When the Worm Crawls Up | Teen Ink

When the Worm Crawls Up

February 11, 2013
By steelsoprano DIAMOND, Cincinnati, Ohio
steelsoprano DIAMOND, Cincinnati, Ohio
76 articles 0 photos 47 comments

I looked out the window. This was the third day it felt like the sun forgot to come up. But the reality of it was just that there were storm clouds, but no storm. I went back inside our house to find mother inside, looking frustrated.
“What happened?” I asked.
“Its our food,’ Mother replied. “Its been slowly depleting since, I don’t even know.”
Before I thought I saw our wheat going down, I just thought Mother had been hungry and eaten it. I decided not to worry about it too much, because we were already growing more crops and our livestock was thriving and happy. So, I grab some money and go down to the village bakery. I get a snack, and also bring one back for Mother. When she sees me come in with her favorite pastry, the frustration eases off her face.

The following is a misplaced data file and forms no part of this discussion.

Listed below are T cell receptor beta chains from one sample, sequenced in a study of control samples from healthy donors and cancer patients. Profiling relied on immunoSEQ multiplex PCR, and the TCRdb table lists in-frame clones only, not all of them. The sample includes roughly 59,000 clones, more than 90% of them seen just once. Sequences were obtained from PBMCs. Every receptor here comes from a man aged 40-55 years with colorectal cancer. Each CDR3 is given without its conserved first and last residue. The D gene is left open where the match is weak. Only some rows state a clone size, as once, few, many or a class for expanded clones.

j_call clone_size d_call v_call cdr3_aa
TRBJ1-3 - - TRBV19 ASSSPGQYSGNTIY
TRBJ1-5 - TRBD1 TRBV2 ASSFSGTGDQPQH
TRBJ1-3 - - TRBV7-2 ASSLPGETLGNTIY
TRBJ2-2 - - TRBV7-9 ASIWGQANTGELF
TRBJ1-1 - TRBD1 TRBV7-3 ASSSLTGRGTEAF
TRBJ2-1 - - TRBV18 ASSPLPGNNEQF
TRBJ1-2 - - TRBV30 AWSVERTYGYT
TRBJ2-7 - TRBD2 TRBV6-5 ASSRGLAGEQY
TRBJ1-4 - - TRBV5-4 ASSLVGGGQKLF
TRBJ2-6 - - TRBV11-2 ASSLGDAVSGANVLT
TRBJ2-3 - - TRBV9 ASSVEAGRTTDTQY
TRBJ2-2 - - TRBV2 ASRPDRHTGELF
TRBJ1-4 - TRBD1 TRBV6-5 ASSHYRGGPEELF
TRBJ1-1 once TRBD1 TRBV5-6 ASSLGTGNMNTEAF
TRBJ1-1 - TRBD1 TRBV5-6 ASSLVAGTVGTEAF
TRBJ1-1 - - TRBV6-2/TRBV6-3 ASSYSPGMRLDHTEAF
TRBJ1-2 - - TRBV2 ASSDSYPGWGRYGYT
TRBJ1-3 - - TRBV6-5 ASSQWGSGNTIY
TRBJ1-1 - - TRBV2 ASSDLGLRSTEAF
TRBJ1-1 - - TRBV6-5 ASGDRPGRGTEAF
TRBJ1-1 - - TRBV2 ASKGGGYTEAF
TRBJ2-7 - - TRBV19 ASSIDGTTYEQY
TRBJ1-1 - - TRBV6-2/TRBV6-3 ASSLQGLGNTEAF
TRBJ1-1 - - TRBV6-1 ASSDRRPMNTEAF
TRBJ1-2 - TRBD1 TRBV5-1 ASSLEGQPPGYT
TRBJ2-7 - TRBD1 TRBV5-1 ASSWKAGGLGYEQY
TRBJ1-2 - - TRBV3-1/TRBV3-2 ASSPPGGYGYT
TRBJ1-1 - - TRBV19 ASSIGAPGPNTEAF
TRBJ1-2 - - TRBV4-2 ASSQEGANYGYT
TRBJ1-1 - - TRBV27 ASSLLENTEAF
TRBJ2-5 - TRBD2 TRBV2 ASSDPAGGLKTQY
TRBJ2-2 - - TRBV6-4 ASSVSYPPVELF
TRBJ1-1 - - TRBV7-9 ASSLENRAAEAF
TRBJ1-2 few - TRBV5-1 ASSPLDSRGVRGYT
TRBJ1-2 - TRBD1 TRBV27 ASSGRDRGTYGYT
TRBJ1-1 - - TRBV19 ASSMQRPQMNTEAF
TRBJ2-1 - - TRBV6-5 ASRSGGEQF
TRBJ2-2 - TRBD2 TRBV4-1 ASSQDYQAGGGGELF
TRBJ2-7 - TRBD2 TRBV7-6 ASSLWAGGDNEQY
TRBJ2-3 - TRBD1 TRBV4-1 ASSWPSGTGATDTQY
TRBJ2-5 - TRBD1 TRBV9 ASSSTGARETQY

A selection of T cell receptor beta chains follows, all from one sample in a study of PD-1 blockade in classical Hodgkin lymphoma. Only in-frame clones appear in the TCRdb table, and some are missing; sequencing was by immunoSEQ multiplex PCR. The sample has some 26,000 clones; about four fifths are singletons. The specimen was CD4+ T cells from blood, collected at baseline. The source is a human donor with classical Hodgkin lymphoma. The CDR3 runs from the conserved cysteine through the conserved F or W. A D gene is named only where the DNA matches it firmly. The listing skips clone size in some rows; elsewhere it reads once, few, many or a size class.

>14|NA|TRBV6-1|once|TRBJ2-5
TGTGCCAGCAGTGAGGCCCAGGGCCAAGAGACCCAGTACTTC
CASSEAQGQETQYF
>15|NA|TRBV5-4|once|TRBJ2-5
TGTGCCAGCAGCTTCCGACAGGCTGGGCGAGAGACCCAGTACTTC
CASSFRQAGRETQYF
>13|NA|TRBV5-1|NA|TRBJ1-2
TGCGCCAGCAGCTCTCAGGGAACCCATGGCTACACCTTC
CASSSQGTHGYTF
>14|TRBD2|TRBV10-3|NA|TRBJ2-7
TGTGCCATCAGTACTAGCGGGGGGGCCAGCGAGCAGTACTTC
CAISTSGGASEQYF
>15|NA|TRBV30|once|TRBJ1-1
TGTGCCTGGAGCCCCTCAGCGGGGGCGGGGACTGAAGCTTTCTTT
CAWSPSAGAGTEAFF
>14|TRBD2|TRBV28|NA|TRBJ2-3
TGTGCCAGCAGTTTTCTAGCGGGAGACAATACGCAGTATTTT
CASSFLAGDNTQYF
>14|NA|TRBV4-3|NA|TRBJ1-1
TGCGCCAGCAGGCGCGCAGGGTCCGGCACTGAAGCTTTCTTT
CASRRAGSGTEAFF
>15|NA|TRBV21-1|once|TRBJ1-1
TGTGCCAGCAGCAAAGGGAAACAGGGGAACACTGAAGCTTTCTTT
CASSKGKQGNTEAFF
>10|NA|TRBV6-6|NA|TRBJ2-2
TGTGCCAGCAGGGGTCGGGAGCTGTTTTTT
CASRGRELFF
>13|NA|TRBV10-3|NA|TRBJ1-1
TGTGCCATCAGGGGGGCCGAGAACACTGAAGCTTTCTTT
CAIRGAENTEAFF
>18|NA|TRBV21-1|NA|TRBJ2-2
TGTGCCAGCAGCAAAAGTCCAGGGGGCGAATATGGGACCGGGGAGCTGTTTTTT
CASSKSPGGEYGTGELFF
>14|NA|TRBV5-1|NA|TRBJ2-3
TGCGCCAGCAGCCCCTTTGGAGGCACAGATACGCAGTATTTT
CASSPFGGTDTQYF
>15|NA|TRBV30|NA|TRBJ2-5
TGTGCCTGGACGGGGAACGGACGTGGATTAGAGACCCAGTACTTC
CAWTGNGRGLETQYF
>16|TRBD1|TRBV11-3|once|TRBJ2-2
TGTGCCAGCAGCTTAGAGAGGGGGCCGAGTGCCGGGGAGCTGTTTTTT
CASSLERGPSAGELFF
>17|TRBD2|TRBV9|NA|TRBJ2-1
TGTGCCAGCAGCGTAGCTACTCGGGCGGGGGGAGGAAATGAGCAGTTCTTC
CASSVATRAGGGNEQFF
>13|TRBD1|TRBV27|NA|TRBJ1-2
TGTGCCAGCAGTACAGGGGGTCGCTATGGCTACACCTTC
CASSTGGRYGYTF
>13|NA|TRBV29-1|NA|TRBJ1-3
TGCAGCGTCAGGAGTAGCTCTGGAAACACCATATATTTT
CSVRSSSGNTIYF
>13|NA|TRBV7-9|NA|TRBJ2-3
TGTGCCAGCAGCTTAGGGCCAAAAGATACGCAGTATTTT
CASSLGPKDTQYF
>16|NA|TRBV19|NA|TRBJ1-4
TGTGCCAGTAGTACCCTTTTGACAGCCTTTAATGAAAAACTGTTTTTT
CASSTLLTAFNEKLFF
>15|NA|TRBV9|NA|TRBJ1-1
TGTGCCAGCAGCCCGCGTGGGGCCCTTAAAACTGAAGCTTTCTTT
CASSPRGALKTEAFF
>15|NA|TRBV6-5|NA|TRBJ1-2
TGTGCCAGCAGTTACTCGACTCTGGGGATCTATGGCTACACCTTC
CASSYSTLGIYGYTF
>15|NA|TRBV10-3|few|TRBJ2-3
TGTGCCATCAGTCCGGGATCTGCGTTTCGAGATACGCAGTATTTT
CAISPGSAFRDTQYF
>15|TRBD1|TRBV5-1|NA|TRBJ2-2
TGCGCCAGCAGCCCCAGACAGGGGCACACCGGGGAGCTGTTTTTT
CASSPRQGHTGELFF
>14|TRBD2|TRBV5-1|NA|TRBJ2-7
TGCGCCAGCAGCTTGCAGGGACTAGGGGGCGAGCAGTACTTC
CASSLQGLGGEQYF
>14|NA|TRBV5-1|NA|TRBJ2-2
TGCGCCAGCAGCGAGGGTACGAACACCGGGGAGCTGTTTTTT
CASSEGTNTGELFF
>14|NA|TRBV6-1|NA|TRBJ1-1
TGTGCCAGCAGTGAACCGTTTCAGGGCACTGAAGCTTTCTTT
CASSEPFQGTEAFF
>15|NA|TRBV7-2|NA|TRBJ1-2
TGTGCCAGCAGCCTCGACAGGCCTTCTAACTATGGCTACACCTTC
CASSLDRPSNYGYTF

But over the next few days, that stress returns. Our food supply keeps lowering, and we are almost out of food. Even the rest of the village is starting to stock up food, in fear of soon running out. It was only the next day when I saw the most peculiar thing. A worm was wriggling through a hole in the ground, inside the house. I looked around more closely, and saw there were multiple more along the walls. I picked them up, feeling an odd residue on the skin. When I placed them in the garden, they started to curl and uncurl, as if having muscle contractions. I go around the village, and the other families and couples seem to be having the same problem. Even when I went to sleep, I noticed a few in my bed. As I was trying to fall asleep, I heard the slimy creatures wriggling against the floor. Their torsos swollen with what looked like eggs. I woke up the next day and found our animals looking sick. I tended them for the next fortnight and they still looked terrible. Now there were more worms, along the walls, and infesting the houses. Most of our animals have died, from boils and flesh wounds. Eating less than we usually do, and watching to see if more food was gone, wasn’t easy. We were hungry most of the day, and even the villagers weren’t looking so well. As days limped along, the sickness was growing worse. Now people were making the connection that the disease we had was almost identical to what the animals had. People would walk around, looking like they were almost decomposing, limping and bloody. Boils popped, and worms crawled out. Villagers have been noticing worms hanging out of their body, and sacks bulging out. We would hear the screams of the children who had just been infected. The worms would crawl into our skin, and lay their eggs. It was painless, which was a bad thing. Townspeople started to die, and start to decompose. When they died, the worms took over. They were everywhere on the body, decomposing it and laying eggs. I haven’t been badly infected yet, but my mother had. She was coughing up blood, pulling out worms. One evening, I saw some relatively healthy people gathered around a big hole. Even before I could get closer, I heard the disturbing sound of worms slithering around with others. I hesitantly moved closer, afraid of what I might see. I peeked over, screamed and turned around. It was a pit of bodies. But they were covered in the flesh-eating worms, bursting with the eggs that had been laid before. I ran into the forest, wanting to get away from that environment of sick people just waiting for their lives to end.



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